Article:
poetry: catherine wolf -hack attack

Hack Attack
Finally! Obama shot back at the Russian hackers
who attacked our computers, the Democratic National Committee,
Hillary’s email, and just fun Vermont’s power grid.

But shot with a BB gun, it could shoot someone’s eye out,
leaving him dazed and bloody, not like a nuke
which could destroy a country or a world,
leaving the scent of smoke no creature could smell.
Obama, did you smell the flaming planet?

Trumpeter tweeted Putin putting off his own retaliation,
shining “very smart.” Treason is giving aid and comfort
to an enemy. Is the president-elect dipping
into treason like chocolate mousse?

Trumpeter sided with WikiLeaks founder
who said “Nyet, not a Russian hack.”
Does dumpy Trumpy want to build a golf course
in Siberia? It’s all about money.

With his glowing bare muscular chest,
Putin must have a dozen women
Trumpet can grope.


Catherine G. Wolf studied language development in graduate school, and was fascinated by this unique human ability. In 1997, when she was stricken with ALS, also known as Lou Gehrig’s disease, her ability to speak was taken away by this disease. She found poetry had a special capability to express her innermost feelings. By losing her physical voice, Catherine found her poetic voice. Catherine has published in the 2016 Rat’s Ass Review edition of Love & Ensuing Madness, Rat’s Ass Review, Front Porch Review, Verse-Virtual, Cacti Fur, and Bellevue Literary Review. She uses assistive technology to communicate, and raises her right eyebrow to type.

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poetry: catherine wolf – the faithful faithless

The Faithful Faithless
After signing 37 petitions, I dreamed
Sunday night 37 faithless members
of the electoral college, but faithful
to the national popular vote,
defected from the orange Rump
and voted for Hillary.
Russian hacking couldn’t turn
our election upside down.
America was great again!
But when I turned on the TV Monday night,
America was raped again.
Two electors dressed in camouflage
fatigues snuck away from the orange Slime
and voted for Kasich and Ron Paul.
On the blue Pantsuit side,
three deranged defectors voted Colin Powell,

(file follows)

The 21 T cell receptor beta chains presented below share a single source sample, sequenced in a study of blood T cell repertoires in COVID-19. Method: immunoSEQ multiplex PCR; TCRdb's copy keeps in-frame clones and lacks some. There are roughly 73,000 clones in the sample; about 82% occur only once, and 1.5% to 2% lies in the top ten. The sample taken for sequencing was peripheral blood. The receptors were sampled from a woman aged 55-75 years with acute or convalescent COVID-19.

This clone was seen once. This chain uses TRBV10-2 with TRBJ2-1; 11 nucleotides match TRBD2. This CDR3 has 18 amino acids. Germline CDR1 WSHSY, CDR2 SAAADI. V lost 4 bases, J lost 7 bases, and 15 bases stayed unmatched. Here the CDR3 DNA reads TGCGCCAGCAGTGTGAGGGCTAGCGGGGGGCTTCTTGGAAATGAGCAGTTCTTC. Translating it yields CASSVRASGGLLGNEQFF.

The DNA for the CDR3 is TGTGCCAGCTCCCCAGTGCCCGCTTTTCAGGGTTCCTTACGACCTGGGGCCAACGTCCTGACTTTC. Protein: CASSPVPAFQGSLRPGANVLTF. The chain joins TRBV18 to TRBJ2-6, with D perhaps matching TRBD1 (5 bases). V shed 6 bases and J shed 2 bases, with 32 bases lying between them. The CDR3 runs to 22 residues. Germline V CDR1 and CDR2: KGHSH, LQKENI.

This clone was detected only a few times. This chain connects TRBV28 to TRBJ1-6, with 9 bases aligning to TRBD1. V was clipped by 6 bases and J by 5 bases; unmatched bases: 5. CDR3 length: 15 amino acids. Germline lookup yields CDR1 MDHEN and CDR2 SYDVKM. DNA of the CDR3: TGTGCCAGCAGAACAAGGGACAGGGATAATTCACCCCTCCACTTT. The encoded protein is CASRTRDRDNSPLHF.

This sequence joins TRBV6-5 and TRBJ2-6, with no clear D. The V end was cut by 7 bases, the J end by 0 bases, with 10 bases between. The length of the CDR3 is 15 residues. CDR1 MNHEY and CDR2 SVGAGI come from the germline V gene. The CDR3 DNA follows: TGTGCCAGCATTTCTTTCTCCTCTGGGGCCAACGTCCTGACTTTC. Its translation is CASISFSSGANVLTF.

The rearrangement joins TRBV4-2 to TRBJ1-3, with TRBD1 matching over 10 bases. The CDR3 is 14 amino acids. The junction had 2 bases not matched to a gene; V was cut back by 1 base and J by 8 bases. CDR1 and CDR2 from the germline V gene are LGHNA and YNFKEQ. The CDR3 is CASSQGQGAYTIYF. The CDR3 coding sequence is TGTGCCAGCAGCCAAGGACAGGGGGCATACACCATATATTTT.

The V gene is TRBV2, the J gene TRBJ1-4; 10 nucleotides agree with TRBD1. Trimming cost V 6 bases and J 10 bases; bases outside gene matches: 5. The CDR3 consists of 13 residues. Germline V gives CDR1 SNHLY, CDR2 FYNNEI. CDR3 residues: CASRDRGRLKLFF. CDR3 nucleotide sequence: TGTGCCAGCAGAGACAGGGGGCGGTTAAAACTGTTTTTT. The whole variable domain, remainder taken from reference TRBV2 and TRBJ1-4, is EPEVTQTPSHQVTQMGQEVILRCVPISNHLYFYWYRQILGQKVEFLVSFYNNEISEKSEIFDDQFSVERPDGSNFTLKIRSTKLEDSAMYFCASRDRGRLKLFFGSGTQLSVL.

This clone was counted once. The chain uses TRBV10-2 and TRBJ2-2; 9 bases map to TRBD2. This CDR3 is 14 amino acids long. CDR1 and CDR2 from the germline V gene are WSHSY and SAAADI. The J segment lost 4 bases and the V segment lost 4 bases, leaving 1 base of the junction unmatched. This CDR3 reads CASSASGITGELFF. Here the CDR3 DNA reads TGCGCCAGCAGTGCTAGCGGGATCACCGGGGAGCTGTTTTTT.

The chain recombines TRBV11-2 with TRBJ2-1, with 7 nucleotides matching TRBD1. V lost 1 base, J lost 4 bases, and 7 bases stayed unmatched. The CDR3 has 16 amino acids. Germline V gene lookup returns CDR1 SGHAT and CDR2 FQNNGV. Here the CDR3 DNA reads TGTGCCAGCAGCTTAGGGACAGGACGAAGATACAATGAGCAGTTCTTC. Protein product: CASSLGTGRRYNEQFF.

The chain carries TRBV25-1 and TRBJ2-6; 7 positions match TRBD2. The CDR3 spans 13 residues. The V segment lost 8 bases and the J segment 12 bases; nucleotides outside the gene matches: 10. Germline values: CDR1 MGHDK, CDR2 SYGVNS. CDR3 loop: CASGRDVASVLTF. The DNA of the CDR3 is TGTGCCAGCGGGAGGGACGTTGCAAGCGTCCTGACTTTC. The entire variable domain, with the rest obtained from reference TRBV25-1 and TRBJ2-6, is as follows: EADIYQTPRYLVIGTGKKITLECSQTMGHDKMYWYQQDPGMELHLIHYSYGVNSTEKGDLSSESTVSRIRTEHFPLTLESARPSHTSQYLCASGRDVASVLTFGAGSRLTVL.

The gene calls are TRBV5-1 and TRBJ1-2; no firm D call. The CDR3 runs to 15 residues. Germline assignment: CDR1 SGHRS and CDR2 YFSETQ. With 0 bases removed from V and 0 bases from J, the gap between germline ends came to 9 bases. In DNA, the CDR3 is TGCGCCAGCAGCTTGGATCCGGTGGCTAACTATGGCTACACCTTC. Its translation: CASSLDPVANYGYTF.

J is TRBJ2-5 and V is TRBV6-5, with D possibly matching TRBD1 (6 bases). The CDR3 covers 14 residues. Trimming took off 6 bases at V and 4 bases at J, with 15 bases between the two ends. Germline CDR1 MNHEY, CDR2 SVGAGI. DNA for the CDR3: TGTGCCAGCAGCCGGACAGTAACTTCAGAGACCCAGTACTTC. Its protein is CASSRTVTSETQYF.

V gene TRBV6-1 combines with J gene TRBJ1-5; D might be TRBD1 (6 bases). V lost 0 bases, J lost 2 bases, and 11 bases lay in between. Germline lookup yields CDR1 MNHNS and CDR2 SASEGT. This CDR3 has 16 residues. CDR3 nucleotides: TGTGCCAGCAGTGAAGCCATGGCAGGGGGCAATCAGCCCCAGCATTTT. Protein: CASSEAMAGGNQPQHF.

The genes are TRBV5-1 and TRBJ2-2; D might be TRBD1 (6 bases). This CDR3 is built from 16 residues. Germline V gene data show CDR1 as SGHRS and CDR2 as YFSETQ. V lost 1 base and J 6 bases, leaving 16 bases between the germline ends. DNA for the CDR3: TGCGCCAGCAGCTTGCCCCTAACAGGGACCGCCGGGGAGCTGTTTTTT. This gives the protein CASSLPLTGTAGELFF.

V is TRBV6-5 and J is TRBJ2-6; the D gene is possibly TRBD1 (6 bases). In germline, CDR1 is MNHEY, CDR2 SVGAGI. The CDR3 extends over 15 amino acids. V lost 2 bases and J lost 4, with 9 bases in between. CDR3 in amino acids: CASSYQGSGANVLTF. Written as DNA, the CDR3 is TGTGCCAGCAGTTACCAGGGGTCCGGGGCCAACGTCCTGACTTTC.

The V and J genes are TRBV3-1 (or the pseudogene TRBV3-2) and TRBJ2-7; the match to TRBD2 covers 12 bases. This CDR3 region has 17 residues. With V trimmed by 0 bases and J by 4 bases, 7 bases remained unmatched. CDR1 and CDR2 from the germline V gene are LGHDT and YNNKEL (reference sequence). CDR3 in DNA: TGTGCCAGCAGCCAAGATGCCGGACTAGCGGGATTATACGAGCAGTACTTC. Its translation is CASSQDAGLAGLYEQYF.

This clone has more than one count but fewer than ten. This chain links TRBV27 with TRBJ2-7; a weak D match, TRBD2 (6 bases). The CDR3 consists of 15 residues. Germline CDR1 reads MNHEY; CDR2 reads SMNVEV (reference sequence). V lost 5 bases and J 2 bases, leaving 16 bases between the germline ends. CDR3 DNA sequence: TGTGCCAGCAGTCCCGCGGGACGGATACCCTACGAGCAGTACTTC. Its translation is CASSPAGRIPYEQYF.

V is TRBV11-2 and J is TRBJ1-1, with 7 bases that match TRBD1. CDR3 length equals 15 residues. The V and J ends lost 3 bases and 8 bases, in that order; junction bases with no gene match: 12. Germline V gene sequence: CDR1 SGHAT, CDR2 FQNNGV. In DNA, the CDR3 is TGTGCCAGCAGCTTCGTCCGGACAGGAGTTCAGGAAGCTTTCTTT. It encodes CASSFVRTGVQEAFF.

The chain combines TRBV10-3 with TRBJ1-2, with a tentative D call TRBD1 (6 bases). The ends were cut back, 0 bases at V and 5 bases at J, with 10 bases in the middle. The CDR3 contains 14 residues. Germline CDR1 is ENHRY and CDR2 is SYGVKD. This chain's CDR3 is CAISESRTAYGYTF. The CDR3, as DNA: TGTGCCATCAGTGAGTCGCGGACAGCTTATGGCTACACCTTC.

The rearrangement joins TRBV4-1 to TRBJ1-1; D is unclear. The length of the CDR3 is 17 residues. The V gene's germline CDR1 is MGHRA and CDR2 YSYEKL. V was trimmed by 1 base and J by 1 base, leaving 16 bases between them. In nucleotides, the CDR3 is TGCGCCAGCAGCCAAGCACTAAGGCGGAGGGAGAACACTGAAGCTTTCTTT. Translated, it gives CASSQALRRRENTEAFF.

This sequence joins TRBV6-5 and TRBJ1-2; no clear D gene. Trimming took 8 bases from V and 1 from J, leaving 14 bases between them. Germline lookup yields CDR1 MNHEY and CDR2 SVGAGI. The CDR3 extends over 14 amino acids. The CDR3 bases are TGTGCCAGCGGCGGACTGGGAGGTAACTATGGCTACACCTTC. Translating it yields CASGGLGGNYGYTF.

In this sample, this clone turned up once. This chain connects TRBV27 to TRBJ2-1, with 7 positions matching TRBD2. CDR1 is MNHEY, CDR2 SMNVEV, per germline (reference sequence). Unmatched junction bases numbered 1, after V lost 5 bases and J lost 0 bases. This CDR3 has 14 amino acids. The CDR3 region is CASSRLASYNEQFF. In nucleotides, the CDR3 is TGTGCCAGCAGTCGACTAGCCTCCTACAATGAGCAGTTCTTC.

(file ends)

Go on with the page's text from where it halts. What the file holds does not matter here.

one voted for Bernie to keep our revolution alive,
one flew to Native American
Faith Spotted Eagle’s perch.
Hillary won 2,800,000 more than Tiny Fingers,
why isn’t she the President-elect?
Because the electoral college uses
nonsensical rules of assigning electors to states.
It tilts power to small population states.
It’s hardly a college, more like doggy daycare.
Now we’re stuck with climate contrarian,
women-groping, Muslim-hating, Putin-loving,
nuke-hawking, lying-tweeting, cancerous Lump.
Time for a Lumpectomy!

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poetry: catherine wolf – magic spell against trump

Magic Spell Against Trump
Orange Trump,
You rump!
You love Putin,
here’s my sputum.
You brag about women groping.
You’ll end up in jail I’m hoping.
You orange vampire,
you suck blood from those you hire.
You lie about everything, the height of Trump Tower, the popular vote.
Don’t gloat!
You want to deprive us of civil rights.
Hell no! We’ll fight!
You say climate change is a “Chinese hoax.”
Save that for your Florida grandchild when she croaks .

Pugnacious pug!
You’re asking for a slug.
Your businesses, we’ll investigate.
You’ll drown in corrupt-gate.
This country won’t tolerate you.
We’ll impeach, get rid of you.
No sociopath fascist will be president.
In the White House, you’ll no longer be resident.
We will put you in jail.
The end of “Hail

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POETRY REVIEW: I’m Sorry For Everything In The Whole Entire Universe by Kyle Flak

POETRY REVIEW: I’m Sorry For Everything In The Whole Entire Universe by Kyle Flak

Look at that title up there. Should Mr. Flak have included the word “whole” and the word “entire”? The academy, by way of Coleridge, would say no.

Mr. Flak knows how to not give a shit correctly. Poem after poem he deflates the very beach ball he’s trying to sell you. He apologizes again and again, “I’m sorry if this book / turns out to be really terrible.” That’s on page 3. On every other page he gives you an out. He’s practically begging you to leave. It’s sour milk he insists you taste, and you not only taste it, you turn the page for more. He’s a master of using self-deprecation, inane pop culture references, and surface level dalliance to ultimately project a magnetic persona and poetic confidence.

Coleridge said, “Poetry is the best word in the best order.” Half of Mr. Flak’s words are verbal tic. The other half is humble, sometimes disorienting tonal persona. This book’s gender is “Jane Seymour’s character in Dr. Quinn Medicine Woman, Dr. Quinn Medicine Woman.” And I can say, miraculously, like a wild hair up your friend’s brother’s butt, this collection’s a good time.